Understanding the legal frameworks surrounding children’s care can be complex. One of the most common questions I get asked as a lawyer is, “What is the difference between custody and guardianship?” The short answer is the level of security involved – custody is generally much more secure than a guardianship, which can generally be terminated any time by the parent. Custody however must be terminated by the courts.
This article will help you understand the intricacies of this topic in the context of Georgia law.
Guardianship vs Custody
The first point of confusion often lies in understanding guardianship vs custody.
Custody refers to the legal responsibility for a child’s care and decision making. It is usually granted to biological parents but can also be awarded to other individuals through a court process. Custody can be joint (shared between two parents) or sole (one parent has all the responsibilities).
On the other hand, guardianship is a legal relationship between a guardian and a child when the parents are unable to take care of the child. The guardian has the legal authority to make decisions on behalf of the child, similar to a parent.
Does Guardianship Override Custody?
A question often raised is, “Does guardianship override custody?” The answer is not straightforward. In some cases, a guardian may have more authority than a custodial parent in the moment, especially if the court determines it’s in the child’s best interest. However, this doesn’t mean that the custodial parent loses all rights.
Difference Between Guardian and Custodian
Another important distinction to make is the difference between a guardian and a custodian. A custodian is a person who has been granted custody of a child. They are responsible for the child’s day-to-day care and major decisions. A guardian, however, steps in when parents or the custodian can’t provide care, due to reasons like death, illness, or imprisonment.
Custody is more likened to a parent-child relationship. Guardianship means you can make decisions on behalf of a child and for their best interest, but it does not necessarily mean you and the child are like parent and child.
Can a Legal Guardian Deny Visitation?
“Can a legal guardian deny visitation?” is another common query. While a legal guardian has many of the same rights as a parent, they cannot arbitrarily deny a parent visitation rights unless it’s deemed necessary for the child’s safety or well-being and explicitly listed in the court’s order granting them guardianship.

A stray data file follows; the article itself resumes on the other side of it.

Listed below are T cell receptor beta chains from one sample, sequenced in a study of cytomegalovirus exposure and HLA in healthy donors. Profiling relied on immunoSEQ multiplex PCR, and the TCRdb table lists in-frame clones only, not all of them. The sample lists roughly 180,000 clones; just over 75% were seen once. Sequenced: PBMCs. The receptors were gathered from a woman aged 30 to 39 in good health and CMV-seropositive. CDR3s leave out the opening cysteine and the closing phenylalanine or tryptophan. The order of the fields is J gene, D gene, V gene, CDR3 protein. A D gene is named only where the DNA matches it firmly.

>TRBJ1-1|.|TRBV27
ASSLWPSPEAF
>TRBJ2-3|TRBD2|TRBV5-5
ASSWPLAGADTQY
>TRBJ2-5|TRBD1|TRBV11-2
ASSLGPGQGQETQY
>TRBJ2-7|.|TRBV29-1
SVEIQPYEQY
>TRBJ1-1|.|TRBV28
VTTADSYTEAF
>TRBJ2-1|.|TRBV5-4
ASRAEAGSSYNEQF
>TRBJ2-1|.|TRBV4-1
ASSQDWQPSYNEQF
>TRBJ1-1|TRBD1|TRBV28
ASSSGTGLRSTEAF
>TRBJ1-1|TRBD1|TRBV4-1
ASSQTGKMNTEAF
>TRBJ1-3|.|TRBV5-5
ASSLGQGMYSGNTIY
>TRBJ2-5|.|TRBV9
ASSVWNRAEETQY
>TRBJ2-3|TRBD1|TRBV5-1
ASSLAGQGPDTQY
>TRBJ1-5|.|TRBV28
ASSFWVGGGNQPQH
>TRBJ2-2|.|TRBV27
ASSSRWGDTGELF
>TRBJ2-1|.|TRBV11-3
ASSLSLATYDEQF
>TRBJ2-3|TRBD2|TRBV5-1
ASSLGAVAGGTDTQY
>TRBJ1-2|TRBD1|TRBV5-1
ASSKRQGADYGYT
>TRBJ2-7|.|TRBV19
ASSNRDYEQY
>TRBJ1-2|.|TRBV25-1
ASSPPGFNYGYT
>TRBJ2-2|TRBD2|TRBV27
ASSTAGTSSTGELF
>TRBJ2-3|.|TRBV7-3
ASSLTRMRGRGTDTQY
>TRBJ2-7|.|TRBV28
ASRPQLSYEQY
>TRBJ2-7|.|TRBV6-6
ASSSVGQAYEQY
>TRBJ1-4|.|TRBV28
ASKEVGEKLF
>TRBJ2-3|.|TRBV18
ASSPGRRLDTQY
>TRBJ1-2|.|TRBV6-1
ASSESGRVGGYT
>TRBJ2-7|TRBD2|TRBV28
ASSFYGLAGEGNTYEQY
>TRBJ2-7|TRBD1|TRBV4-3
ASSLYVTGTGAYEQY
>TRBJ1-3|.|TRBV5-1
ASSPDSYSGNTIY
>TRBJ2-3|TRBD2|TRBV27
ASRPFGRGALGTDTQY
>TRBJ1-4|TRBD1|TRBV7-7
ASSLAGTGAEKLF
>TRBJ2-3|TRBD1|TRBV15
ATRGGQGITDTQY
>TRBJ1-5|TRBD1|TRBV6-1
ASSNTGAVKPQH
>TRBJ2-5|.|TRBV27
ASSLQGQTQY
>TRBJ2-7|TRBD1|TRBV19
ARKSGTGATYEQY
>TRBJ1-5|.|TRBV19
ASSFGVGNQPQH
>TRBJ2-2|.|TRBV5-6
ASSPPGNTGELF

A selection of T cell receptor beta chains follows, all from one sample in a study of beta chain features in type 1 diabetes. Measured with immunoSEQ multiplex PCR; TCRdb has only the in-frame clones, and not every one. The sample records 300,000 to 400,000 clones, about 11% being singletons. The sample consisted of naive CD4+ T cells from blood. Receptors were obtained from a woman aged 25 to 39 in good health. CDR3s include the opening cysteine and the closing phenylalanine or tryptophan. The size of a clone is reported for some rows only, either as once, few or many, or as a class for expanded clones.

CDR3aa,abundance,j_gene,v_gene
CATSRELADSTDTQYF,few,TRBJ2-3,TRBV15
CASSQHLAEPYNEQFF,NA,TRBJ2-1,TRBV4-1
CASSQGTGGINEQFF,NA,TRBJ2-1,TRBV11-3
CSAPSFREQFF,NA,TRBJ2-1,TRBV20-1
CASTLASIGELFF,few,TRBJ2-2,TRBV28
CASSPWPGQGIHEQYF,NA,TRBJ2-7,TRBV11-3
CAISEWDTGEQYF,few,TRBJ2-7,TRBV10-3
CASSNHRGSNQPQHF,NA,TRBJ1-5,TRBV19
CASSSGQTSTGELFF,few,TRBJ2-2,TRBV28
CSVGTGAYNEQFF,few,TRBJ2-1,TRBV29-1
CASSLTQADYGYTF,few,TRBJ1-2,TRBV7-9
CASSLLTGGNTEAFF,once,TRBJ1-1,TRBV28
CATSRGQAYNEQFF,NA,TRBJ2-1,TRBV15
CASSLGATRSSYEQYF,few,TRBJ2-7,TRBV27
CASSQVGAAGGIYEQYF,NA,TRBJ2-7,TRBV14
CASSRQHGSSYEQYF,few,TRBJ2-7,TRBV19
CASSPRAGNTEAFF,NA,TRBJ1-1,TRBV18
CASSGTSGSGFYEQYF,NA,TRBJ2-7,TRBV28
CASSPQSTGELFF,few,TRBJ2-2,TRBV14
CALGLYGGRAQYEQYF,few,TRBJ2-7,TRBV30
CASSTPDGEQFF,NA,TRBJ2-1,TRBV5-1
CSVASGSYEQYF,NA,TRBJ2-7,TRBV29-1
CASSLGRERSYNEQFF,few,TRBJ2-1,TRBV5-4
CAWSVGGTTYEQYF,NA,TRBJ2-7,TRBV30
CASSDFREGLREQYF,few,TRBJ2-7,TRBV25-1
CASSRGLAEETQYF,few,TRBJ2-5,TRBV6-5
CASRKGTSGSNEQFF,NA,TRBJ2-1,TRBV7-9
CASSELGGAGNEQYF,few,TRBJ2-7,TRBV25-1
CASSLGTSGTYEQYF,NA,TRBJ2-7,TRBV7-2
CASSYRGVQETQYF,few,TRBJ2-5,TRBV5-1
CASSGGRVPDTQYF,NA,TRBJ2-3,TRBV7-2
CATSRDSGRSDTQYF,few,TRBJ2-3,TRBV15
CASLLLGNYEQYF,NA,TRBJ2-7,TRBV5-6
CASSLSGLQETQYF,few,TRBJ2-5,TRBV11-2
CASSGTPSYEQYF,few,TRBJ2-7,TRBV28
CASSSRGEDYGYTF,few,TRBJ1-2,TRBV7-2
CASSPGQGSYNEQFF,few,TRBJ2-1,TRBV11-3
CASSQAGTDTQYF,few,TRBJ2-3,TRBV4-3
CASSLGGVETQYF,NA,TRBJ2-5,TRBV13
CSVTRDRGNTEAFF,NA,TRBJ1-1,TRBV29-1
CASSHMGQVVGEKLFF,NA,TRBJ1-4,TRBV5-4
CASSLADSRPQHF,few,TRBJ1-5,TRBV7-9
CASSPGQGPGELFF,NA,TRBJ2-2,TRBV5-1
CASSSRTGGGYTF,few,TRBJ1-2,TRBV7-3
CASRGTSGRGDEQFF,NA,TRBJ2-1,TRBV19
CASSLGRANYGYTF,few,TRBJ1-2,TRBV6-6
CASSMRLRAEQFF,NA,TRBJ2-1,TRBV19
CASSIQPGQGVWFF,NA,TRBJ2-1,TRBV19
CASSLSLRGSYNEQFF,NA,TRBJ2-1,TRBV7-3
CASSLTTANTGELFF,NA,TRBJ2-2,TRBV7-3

What is the Difference Between Temporary Guardianship and Temporary Custody?
Temporary guardianship and temporary custody both refer to short-term arrangements. The primary difference is that temporary custody typically involves parents, while temporary guardianship can involve any adult deemed fit by the court.
Legal Guardian vs Parent
In the legal guardian vs parent debate, it’s crucial to understand that while a guardian assumes many of a parent’s responsibilities, they do not replace the parent. Parents still have rights and responsibilities unless they have been legally terminated.
Does Permanent Guardianship Terminate Parental Rights?
This brings us to the question, “Does permanent guardianship terminate parental rights?” The answer is no. Even in cases of permanent guardianship, parents still have certain rights, such as the right to request visitation. The child is also able to inherit from their parents, even if someone else has permanent guardianship of them.
Does Guardianship Override Parental Rights in Georgia?
In Georgia, guardianship does not automatically override parental rights. A court must determine that it’s in the child’s best interest for the guardian to have more authority.
How Long Does Permanent Guardianship Last?
Permanent guardianship, despite its name, does not necessarily last forever. It lasts until the child turns 18, or the court determines that the parents can resume their duties, or if the child’s circumstances change significantly.
How to Get Guardianship of a Child Without Going to Court
Finally, you might wonder, “How can I get guardianship of a child without going to court?” While it’s always recommended to go through legal channels, there are instances where an informal agreement can be reached between the parties involved. However, this doesn’t give the guardian the full legal rights and protections that come with a court-granted guardianship.
In Georgia, you can get a consent guardianship order with Probate Court by filing the proper documentation. So this may be an option to consider, to make sure that your guardianship is legal and enforceable.
Navigating the complexities of custody and guardianship can be challenging. If you’re facing such issues, it’s always best to consult with a legal professional who can guide you through the process and ensure the best outcome for all involved, especially the child.